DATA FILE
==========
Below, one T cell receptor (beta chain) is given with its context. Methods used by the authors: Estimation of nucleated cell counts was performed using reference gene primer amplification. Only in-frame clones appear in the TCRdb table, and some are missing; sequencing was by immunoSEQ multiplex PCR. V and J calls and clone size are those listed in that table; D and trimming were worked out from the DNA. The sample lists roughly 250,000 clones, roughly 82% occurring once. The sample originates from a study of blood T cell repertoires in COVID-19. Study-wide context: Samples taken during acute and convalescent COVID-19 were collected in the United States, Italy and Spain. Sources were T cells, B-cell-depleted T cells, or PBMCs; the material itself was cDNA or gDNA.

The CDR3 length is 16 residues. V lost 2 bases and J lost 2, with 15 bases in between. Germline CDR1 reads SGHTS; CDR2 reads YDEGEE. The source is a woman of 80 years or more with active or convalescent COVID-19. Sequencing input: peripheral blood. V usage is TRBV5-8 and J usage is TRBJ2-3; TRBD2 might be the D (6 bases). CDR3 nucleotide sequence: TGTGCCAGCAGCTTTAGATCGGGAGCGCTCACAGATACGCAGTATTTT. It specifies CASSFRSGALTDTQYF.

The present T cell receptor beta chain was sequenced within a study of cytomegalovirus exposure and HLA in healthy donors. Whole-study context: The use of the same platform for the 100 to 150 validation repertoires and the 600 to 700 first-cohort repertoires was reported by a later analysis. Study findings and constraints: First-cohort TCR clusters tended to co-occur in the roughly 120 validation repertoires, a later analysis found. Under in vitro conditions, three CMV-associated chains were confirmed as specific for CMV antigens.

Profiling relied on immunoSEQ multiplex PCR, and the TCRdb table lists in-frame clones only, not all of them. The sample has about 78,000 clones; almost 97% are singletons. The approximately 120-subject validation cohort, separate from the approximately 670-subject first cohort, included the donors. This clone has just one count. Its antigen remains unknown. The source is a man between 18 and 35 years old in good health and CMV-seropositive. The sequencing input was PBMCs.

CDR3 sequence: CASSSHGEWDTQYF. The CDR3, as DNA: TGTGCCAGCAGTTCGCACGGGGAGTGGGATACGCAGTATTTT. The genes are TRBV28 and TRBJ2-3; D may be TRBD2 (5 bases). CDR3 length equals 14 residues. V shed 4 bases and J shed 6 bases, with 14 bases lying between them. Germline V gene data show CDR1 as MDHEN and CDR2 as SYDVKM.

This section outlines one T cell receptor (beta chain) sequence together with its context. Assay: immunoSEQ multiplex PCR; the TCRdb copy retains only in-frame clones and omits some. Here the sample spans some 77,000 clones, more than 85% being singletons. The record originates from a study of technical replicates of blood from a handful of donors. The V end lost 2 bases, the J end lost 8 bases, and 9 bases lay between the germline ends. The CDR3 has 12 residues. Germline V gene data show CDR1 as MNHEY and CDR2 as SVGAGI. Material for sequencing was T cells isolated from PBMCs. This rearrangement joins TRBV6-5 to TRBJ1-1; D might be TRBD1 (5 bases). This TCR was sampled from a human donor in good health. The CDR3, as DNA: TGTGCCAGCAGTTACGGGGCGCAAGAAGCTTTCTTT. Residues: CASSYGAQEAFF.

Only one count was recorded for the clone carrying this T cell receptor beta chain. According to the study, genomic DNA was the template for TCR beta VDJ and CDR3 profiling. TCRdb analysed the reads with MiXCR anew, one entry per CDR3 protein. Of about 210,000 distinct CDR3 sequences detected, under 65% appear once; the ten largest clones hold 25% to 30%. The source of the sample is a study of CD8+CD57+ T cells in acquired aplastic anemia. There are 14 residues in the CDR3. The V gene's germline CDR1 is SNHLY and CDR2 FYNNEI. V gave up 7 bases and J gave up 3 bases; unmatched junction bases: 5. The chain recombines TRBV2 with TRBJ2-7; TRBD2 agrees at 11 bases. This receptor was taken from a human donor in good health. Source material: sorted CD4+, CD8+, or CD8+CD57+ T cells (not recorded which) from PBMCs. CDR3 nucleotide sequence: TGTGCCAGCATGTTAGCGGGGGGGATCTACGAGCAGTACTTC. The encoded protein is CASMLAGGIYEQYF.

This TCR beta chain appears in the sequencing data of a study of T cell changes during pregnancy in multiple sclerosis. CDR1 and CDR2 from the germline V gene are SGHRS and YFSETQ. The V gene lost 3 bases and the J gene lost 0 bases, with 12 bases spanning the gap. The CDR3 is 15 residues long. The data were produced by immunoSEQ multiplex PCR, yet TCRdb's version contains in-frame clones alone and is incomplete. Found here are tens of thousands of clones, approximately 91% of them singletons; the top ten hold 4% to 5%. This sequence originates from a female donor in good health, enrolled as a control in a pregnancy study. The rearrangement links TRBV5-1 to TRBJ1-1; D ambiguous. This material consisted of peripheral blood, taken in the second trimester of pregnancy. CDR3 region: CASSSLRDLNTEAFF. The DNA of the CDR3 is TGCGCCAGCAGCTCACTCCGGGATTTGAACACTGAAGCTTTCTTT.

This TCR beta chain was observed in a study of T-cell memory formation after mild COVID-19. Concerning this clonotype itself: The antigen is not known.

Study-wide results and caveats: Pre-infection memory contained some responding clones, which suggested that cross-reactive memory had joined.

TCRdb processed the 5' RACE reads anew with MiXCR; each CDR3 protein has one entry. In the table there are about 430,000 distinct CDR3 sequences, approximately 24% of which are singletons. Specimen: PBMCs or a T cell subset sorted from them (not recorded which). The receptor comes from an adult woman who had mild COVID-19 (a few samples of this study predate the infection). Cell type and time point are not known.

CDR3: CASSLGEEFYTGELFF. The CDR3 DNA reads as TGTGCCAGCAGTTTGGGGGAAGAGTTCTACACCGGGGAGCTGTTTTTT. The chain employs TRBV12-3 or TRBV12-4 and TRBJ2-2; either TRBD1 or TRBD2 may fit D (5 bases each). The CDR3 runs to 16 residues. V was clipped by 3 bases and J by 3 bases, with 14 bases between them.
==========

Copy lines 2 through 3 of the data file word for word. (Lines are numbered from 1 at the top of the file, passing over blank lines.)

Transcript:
The CDR3 length is 16 residues. V lost 2 bases and J lost 2, with 15 bases in between. Germline CDR1 reads SGHTS; CDR2 reads YDEGEE. The source is a woman of 80 years or more with active or convalescent COVID-19. Sequencing input: peripheral blood. V usage is TRBV5-8 and J usage is TRBJ2-3; TRBD2 might be the D (6 bases). CDR3 nucleotide sequence: TGTGCCAGCAGCTTTAGATCGGGAGCGCTCACAGATACGCAGTATTTT. It specifies CASSFRSGALTDTQYF.

The present T cell receptor beta chain was sequenced within a study of cytomegalovirus exposure and HLA in healthy donors. Whole-study context: The use of the same platform for the 100 to 150 validation repertoires and the 600 to 700 first-cohort repertoires was reported by a later analysis. Study findings and constraints: First-cohort TCR clusters tended to co-occur in the roughly 120 validation repertoires, a later analysis found. Under in vitro conditions, three CMV-associated chains were confirmed as specific for CMV antigens.